New Arrest Made After Wrongful Conviction for 1986 Murder

A new criminal arrest has been made for a 1986 murder for which an innocent man spent more than two decades in prison. The news is bittersweet for both the wrongly convicted man and the family of the victim.

According to a recent report from the Associated Press, the Texas Attorney General called the attorney of the wrongly convicted man, Michael Morton, and notified him that a new suspect had been arrested in conjunction with the 25-year-old crime.

The news may have provided some source of comfort for Morton, who had been wrongly convicted of murdering his wife, Christine, in August 1986.

Sources indicate that the 57-year-old man was freed last month after investigators discovered that another man was responsible for the beating death of Christine Morton by checking DNA samples taken from a bloody bandanna found at the scene of the crime.

The man with the matching DNA has not yet been identified, but police also found hair with the same DNA at the scene of a similar crime near the Morton’s residence.

When he learned the news from the attorney general, Morton’s defense attorney promptly told his client, who was relieved by the news.

Morton is not yet available for comment, though, because the ruling by a Texas court that freed him of the murder charges will not become official for a few more weeks.

And, while Morton is free after 25 years in prison, prosecutors involved in the case will soon face difficult questions as authorities try to determine what went wrong in the case.

According to the Associated Press, prosecutors claimed in the original trial that Morton had killed his wife after she refused to have sex with him on his birthday.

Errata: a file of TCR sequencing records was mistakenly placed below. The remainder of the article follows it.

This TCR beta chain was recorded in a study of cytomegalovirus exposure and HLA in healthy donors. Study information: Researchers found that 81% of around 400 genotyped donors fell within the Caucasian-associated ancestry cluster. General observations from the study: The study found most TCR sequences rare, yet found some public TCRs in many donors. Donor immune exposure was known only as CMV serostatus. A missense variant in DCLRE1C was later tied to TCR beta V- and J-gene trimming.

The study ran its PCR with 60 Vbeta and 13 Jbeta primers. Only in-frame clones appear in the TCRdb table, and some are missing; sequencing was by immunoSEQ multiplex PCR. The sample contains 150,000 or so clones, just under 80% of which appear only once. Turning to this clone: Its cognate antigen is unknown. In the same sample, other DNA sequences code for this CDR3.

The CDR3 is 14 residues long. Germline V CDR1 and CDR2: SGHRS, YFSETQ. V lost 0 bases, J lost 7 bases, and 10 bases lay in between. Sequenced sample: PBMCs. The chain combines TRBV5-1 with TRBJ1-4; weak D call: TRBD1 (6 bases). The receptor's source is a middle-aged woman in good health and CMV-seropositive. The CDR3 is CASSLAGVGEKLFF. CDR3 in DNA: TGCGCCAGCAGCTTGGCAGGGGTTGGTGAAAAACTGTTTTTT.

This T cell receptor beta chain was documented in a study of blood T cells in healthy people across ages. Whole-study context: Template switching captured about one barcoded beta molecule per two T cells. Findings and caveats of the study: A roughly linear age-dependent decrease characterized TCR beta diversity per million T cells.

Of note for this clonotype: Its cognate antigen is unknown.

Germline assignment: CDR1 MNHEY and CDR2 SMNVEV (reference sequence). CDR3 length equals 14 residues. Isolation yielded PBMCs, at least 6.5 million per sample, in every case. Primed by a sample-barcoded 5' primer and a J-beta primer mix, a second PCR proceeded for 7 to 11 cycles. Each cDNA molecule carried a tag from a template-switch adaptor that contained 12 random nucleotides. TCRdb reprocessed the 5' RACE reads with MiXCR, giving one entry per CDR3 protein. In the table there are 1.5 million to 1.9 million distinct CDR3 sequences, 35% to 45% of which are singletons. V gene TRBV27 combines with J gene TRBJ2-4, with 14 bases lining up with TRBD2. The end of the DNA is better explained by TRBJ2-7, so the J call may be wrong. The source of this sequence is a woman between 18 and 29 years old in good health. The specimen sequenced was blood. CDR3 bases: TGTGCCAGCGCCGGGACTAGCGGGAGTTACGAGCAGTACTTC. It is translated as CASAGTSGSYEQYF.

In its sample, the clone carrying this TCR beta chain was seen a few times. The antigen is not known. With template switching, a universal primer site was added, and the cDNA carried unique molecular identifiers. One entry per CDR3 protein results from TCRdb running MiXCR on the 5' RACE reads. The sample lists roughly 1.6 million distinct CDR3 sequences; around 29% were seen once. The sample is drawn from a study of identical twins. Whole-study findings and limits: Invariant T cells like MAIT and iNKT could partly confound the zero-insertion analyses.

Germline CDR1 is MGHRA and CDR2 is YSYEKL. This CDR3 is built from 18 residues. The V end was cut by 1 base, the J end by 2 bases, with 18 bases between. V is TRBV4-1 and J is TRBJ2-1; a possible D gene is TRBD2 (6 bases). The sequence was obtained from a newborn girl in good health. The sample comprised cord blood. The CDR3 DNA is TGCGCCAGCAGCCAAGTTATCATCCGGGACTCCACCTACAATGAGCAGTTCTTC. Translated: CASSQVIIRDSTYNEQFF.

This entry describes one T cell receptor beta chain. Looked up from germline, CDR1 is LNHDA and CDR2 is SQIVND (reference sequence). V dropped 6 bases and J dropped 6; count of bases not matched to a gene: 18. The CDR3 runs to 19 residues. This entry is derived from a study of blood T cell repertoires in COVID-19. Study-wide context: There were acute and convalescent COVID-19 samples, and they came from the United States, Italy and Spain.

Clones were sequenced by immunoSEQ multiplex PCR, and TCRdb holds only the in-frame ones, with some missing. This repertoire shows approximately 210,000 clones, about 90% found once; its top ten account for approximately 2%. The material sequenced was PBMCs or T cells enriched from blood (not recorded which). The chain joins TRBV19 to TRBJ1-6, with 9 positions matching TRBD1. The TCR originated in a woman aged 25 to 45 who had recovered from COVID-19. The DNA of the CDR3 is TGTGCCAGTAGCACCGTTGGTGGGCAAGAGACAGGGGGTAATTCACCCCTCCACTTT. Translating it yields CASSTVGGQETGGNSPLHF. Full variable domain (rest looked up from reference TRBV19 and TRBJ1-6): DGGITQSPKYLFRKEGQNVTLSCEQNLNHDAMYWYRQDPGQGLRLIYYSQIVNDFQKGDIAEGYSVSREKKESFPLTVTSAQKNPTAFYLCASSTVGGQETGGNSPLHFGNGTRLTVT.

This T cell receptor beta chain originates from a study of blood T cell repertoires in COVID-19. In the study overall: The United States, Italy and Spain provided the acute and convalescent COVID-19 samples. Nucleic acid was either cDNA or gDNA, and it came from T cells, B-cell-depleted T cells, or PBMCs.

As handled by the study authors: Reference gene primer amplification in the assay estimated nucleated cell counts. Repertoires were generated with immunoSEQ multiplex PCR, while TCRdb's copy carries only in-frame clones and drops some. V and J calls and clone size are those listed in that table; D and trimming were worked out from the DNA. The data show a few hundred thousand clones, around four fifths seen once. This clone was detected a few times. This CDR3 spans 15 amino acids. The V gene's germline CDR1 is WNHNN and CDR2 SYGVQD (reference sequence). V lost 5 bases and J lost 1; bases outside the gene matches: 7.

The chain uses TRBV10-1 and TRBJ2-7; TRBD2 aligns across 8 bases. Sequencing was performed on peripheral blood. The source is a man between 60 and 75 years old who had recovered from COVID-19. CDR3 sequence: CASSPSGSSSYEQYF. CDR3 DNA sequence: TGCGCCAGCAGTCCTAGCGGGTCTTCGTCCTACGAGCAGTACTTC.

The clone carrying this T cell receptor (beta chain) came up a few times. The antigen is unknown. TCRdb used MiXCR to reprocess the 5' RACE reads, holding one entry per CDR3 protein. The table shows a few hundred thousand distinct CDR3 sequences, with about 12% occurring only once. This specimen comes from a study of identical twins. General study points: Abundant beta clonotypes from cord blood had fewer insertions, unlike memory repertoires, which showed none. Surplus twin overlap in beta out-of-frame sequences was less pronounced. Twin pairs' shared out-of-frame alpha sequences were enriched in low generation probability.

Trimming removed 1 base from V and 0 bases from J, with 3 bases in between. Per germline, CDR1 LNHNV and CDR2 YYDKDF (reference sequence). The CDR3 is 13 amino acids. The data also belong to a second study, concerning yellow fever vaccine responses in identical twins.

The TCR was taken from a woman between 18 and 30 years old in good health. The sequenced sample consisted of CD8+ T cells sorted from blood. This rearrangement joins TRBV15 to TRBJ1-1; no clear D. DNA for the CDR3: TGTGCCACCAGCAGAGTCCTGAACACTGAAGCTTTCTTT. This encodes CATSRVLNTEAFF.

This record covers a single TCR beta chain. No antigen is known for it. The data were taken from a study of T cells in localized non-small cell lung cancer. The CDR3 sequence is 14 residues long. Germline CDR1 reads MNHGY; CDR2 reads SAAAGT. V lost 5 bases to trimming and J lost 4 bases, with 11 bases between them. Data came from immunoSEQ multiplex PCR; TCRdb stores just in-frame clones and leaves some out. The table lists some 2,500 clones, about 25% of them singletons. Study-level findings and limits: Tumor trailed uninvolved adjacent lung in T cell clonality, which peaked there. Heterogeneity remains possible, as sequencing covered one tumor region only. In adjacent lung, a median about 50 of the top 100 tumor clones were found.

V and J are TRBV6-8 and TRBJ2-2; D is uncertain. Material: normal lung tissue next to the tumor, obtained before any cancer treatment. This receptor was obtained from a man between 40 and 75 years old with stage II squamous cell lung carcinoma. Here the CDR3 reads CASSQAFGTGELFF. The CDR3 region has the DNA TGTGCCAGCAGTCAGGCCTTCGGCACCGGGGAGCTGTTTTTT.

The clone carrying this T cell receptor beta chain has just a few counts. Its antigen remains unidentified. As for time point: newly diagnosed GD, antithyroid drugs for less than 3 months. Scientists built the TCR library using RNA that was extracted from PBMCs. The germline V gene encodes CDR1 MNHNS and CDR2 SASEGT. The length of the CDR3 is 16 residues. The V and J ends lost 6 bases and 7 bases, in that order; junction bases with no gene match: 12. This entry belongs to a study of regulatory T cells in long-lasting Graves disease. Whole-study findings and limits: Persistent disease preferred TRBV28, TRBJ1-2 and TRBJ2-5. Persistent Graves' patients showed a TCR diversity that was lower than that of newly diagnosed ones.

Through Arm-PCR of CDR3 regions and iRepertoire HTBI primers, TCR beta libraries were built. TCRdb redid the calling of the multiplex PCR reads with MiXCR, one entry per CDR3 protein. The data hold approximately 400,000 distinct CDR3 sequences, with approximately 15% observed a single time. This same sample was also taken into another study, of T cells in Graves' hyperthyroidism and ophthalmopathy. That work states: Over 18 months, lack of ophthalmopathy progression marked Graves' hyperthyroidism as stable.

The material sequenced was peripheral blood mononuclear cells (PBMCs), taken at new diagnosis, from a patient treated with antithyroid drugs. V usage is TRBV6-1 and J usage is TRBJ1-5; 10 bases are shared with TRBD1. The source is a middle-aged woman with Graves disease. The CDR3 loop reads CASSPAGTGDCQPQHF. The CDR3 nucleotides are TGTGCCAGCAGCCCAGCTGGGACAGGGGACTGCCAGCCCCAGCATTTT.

In his defense, though, Morton claimed that he had left the house the morning of the murder to go to work, and said that an intruder must have committed the crime.

In addition, during his years in prison, Morton refused to show remorse or admit his guilt, despite offers of an early release if he made such claims. For 25 years, Morton steadfastly maintained that he was innocent.

Observers claim that possible unethical conduct by the head prosecutor may have led to Morton’s false conviction. Morton’s attorneys now allege that the prosecutor concealed key evidence from the defense that may have exonerated Morton.

Today, that prosecutor is a judge in a Texas district court, and he was recently grilled for six hours by Morton’s attorneys in a deposition as they attempt to discover how Morton’s trial was so badly botched.

Of course, even if more criminal convictions are made for Morton’s false arrest, nothing will replace the 25 years that Morton spent behind bars. While he is now a free man, Morton will always carry the sting of a life abbreviated by a grossly unfair prison sentence.

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